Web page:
Kinder Morgan began their TransMountain pipeline expansion last fall—without permits. The company quickly demonstrated their lack of care for the environment, when they illegally laid down plastic snow fencing in salmon streams to prevent spawning, in anticipation of work being done early this year. They received a letter from the National Energy Board which stated “The Board reminds Trans Mountain that construction of the pipeline shall not be undertaken until such time that Trans Mountain receives the applicable approvals…”
This spring a team of Clayoquot Action volunteers gathered to plan an event for the April 29 National Day of Action. Most of the team were graduates of our in-house Doing Democracy course back in November, so had a handle on concepts like the 8 stages of social movements and the 4 roles of activists (Citizen, Rebel, Reformer, Social Change Agent), and were thus equipped to think strategically about what to do.
Nobody had an appetite for marching down Tofino’s 3-block main drag chanting ‘hey hey Kinder Morgan’s got to go’. It’s different in a small town—we needed something fun and inclusive! We began by looking together at the Beautiful Trouble website, and the team quickly settled on the tactic of a human banner.
By approving the Kinder Morgan pipeline, Prime Minister Justin Trudeau has either failed to understand who voted for him and why, or he would appear to be a fraud.
During the election he presented himself as an alternative to Stephen Harper—a leader who had weakened environmental regulations, vilified environmentalists as ‘enemies of the state’ and pulled Canada out of the Kyoto Treaty. Justin spoke of the need to restore environmental protections, for true reconciliation with First Nations, to address the climate crisis for the sake of young people, and a return to science-based decision-making.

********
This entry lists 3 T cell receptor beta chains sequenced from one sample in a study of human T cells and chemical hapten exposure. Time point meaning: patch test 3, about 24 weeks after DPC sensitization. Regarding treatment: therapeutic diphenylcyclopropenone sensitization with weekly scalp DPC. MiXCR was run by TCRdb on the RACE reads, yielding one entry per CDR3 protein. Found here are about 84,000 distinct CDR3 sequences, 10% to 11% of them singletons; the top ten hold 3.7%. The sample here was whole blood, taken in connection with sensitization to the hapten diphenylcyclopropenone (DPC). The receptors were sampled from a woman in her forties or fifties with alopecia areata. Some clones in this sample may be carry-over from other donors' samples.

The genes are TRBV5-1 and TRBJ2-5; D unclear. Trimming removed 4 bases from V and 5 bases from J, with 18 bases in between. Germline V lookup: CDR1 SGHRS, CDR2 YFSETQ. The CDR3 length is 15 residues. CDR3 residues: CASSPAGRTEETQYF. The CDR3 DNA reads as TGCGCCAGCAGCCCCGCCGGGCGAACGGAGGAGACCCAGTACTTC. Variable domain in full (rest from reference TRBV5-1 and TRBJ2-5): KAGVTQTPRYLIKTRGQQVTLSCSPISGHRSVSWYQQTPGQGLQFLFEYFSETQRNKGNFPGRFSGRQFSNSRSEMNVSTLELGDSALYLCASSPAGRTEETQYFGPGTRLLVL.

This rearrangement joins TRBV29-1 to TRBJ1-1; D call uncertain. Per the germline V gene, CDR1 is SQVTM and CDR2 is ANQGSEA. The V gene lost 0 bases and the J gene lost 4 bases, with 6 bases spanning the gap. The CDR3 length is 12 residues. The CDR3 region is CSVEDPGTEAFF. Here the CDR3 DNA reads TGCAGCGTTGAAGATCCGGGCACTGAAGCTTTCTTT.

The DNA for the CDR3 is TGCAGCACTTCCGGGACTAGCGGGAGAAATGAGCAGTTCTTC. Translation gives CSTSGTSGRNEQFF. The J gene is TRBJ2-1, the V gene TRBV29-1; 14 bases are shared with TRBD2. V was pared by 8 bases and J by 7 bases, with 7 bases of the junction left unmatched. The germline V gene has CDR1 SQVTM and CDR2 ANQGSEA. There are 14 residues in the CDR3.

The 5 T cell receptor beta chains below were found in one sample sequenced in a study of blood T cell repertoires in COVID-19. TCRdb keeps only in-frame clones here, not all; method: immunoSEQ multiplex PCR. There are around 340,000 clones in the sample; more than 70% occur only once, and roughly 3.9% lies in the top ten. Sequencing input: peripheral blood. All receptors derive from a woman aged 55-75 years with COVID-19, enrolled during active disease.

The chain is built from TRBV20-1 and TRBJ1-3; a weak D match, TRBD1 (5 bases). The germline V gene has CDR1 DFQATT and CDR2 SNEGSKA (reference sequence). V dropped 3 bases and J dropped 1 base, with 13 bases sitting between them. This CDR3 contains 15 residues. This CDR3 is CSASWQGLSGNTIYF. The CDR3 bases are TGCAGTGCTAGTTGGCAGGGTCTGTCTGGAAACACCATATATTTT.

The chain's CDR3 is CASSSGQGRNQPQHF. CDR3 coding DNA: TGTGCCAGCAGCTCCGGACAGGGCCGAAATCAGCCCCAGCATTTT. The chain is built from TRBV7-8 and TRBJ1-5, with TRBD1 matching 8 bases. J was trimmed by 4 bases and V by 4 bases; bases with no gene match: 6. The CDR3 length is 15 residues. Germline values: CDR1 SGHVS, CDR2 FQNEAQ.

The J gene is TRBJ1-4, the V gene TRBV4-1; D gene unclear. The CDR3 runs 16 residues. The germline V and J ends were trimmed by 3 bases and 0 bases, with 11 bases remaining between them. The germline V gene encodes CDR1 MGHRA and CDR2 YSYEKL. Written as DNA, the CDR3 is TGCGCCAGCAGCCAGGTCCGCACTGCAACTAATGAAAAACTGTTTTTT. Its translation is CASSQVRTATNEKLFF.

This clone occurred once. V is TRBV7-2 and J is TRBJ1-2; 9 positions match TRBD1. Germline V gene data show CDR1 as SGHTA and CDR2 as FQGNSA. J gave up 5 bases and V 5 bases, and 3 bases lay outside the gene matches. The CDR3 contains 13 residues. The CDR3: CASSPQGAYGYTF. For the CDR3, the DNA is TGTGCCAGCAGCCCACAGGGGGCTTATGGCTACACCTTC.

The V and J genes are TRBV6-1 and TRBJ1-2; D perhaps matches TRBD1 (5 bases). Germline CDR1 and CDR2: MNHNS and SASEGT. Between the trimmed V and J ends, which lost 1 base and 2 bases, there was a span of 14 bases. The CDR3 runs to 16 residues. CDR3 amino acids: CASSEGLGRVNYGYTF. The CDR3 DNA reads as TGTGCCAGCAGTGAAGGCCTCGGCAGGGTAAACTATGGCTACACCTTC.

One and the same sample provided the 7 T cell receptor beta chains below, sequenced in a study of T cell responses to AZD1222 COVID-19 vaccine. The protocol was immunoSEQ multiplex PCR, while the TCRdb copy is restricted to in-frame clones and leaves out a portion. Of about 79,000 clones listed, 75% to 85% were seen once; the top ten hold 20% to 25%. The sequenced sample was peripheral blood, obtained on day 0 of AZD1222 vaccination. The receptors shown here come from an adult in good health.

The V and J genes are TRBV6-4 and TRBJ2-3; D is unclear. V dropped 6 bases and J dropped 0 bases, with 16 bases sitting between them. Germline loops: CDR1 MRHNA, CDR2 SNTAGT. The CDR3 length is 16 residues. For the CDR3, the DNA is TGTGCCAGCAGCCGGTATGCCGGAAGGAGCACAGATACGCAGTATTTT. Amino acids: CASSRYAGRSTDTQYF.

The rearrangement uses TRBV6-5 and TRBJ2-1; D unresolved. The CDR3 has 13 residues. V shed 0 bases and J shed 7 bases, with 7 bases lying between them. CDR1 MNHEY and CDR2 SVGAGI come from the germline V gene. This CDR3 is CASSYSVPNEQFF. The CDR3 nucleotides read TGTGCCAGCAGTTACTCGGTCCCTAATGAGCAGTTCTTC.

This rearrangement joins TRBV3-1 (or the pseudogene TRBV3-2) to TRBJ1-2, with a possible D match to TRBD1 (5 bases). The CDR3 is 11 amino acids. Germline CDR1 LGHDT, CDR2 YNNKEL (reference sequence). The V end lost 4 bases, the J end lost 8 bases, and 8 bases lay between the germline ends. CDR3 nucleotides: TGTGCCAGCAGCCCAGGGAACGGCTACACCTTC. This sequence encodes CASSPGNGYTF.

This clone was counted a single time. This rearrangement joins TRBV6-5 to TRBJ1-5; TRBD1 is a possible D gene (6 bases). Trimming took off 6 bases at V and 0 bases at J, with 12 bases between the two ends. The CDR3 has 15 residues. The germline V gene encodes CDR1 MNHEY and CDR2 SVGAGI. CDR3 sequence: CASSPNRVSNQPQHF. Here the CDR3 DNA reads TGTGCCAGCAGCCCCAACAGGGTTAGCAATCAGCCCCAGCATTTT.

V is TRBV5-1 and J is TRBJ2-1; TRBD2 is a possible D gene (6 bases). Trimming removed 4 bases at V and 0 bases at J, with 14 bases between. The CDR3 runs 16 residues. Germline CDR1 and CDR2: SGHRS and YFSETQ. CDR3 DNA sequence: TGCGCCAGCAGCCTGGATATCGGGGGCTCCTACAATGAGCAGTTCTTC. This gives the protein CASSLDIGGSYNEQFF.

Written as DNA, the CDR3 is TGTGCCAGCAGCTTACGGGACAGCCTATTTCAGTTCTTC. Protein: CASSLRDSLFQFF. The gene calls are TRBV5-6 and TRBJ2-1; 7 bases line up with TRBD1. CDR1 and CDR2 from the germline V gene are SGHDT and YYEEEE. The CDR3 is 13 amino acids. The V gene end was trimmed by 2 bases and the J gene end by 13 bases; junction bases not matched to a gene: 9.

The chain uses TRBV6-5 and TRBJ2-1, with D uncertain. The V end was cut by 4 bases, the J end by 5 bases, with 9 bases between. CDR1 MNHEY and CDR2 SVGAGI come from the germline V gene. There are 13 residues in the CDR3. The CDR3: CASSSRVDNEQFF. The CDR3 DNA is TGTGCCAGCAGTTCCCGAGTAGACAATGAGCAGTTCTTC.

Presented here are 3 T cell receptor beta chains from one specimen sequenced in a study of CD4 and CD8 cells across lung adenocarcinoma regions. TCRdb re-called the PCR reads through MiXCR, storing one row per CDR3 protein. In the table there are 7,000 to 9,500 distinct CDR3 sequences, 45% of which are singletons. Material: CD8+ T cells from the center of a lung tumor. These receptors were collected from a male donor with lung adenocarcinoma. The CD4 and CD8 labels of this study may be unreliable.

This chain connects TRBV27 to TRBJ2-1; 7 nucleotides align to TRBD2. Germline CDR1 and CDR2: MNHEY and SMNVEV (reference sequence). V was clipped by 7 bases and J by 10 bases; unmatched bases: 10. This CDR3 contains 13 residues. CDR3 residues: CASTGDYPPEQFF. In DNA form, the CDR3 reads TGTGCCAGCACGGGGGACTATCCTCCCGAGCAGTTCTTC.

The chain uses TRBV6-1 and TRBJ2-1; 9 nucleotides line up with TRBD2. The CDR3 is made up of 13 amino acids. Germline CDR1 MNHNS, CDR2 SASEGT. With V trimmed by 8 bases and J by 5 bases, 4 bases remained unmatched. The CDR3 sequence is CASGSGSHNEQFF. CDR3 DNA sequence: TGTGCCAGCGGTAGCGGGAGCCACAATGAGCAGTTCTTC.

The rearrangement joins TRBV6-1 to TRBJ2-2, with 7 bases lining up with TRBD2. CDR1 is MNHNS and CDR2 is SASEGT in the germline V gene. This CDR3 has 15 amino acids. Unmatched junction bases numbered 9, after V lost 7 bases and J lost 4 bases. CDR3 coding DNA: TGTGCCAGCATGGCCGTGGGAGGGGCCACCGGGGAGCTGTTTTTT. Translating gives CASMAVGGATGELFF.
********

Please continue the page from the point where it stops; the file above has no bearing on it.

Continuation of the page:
How could he betray all this? Why would he go to the Paris climate talks and boast “Canada is back”, then accept Harper’s carbon targets as his own? Why would he agree to a pipeline which was approved by a flawed NEB process which he had promised to fix? Why would he spend his summer vacation in Tofino, then put the beautiful west coast of BC at risk of a major oil spill?
The Carnival Marching Band was belting out tunes last Saturday as we began marching from City Hall. Five thousand people flooded the streets of Vancouver in advance of Prime Minister Trudeau’s decision on Kinder Morgan’s pipeline expansion plans. As we crossed the Cambie Street Bridge a massive chant rose up: “Hey hey, Trudeau, Kinder Morgan’s got to go!” It was exhilarating to be together with so many people who are determined to ensure that this pipeline is never built.
Coastal communities on the frontline
A Clayoquot Action contingent made our way down from Tofino to join this massive pipeline protest—because coastal communities like Tofino, Esowista, Ahousaht, and Hot Springs Cove are on the front lines. Long Beach is less than 50 kilometres from the proposed tanker route. This places Clayoquot Sound outside of K-M’s designated Enhanced Area of Response, which means if a spill were to occur, no assistance would be coming for the first 72 hours.